The Writer's Life: What to Say After the Reading

I've read at seven different events in the last two months and while it's been fun, it's also been slightly insane. My daily life tends towards the quiet. I've been thinking a great deal about what makes a good reading and what is best to avoid, but here's a new topic: what to say after the reading. As both a reader and an audience member, here are some things I've discovered.

1. Whenever possible, tell the poet something specific that moved you about the reading. If you don't do this, she may think it all passed over you in a dark cloud of confusion.

2. If you are at all inclined, buy the writer's book. They will remember this and love you forever.

3. If your finances or poetic beliefs don't allow for this, tell the writer what they did well ... don't lie ...but find something to show you were listening. It can be as simple as "you have a lovely reading voice." Again, do not lie -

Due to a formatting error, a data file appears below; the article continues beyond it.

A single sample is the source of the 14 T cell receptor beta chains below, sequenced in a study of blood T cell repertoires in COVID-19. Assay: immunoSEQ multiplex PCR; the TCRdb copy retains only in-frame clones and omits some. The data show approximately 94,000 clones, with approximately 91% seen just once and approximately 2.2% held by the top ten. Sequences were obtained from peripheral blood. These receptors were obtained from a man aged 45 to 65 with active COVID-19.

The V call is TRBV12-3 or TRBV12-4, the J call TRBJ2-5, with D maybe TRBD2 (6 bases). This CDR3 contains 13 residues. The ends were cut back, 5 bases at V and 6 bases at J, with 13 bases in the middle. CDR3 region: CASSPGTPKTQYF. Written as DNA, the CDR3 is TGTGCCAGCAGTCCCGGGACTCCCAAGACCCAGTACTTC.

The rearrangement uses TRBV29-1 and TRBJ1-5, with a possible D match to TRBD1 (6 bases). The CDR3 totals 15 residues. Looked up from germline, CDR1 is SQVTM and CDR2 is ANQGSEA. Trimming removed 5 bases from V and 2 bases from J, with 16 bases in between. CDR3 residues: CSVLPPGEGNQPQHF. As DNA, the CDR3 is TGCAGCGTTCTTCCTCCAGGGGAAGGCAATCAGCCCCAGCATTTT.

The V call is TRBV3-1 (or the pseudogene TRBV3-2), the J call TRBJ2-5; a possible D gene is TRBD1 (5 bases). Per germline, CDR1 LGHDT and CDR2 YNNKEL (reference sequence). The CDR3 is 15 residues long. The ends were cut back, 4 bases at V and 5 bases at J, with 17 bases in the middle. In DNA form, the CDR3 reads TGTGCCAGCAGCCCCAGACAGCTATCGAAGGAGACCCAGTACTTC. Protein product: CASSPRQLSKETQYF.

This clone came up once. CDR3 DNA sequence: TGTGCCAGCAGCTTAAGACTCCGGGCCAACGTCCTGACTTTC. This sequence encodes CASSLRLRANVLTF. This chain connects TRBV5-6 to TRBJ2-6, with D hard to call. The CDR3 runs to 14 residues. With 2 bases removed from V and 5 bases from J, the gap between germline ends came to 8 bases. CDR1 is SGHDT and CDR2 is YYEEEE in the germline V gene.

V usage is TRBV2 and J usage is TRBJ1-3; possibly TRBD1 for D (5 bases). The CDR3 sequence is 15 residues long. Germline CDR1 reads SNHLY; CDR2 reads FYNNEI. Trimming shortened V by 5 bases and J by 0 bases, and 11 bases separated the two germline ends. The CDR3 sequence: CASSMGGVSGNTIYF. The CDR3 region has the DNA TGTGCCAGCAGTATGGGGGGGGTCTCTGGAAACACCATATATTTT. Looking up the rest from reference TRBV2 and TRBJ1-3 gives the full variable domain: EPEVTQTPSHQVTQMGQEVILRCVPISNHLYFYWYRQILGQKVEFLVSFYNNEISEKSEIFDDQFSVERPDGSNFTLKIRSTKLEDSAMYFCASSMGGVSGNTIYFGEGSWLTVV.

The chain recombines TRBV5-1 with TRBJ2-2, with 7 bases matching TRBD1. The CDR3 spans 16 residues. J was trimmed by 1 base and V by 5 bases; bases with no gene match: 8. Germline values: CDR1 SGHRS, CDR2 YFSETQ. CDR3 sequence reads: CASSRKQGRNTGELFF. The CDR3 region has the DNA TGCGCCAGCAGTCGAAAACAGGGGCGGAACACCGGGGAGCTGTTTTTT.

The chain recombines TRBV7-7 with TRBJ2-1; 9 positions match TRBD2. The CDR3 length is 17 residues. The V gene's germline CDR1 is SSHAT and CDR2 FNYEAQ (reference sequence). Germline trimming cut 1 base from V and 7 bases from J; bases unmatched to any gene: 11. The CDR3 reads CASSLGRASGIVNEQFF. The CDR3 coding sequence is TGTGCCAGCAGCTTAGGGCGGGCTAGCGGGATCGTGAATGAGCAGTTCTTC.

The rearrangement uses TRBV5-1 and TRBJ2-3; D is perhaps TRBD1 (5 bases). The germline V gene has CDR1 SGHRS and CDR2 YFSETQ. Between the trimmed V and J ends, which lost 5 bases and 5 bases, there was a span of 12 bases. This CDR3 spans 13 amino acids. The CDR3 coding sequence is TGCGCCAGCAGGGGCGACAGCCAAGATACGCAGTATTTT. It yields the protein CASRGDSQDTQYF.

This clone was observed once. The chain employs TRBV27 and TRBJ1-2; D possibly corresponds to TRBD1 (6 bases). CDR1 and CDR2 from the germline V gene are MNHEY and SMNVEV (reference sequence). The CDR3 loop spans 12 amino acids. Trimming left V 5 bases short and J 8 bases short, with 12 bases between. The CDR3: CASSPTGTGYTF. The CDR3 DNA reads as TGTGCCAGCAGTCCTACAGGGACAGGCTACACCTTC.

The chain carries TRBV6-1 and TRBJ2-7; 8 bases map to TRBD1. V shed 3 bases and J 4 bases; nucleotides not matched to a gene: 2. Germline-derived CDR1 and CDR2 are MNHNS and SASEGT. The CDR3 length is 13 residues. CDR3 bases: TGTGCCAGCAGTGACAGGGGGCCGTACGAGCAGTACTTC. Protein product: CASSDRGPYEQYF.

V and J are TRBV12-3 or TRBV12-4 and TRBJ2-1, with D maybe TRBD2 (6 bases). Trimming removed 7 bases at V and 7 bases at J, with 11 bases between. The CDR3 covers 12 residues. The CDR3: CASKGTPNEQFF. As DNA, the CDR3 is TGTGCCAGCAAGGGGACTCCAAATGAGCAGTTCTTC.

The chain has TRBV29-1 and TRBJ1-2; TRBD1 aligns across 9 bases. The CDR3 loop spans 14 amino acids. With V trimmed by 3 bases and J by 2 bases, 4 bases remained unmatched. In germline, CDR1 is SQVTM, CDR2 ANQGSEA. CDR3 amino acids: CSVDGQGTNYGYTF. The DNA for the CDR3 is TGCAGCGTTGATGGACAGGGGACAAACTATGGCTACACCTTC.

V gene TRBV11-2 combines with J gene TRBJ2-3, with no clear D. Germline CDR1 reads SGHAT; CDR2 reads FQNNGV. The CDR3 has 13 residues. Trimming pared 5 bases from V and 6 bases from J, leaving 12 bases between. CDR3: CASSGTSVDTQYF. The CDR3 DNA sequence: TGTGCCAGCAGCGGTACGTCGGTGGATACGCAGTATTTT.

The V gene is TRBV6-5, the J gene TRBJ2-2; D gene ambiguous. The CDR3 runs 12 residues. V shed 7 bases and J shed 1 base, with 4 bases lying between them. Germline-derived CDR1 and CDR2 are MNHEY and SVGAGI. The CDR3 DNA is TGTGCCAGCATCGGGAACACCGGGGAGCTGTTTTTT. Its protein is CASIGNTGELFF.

4. Recount one line or a fragment of a line that stayed with you. At La Conner last week a man told me as we walked out that I had read something about a crow he had been moved by. "The wild crow cry why" I said to him and we both smiled.

5. If you read with someone else, acknowledge your peer in some way before you walk off. Yes, it's been a long night or afternoon, but if you just disappear your co-reader may take it personally.

6. Whenever possible go out for a drink or dessert after the reading. This makes for a more festive evening and allows for actual conversations about poetry.

7. Thank your audience. Always look people directly in the eyes when they ask you to sign their books or approach you with a question. Give yourself totally over to that reader for the course of the conversation. A person who is interested in your work is precious. Treat her as such.


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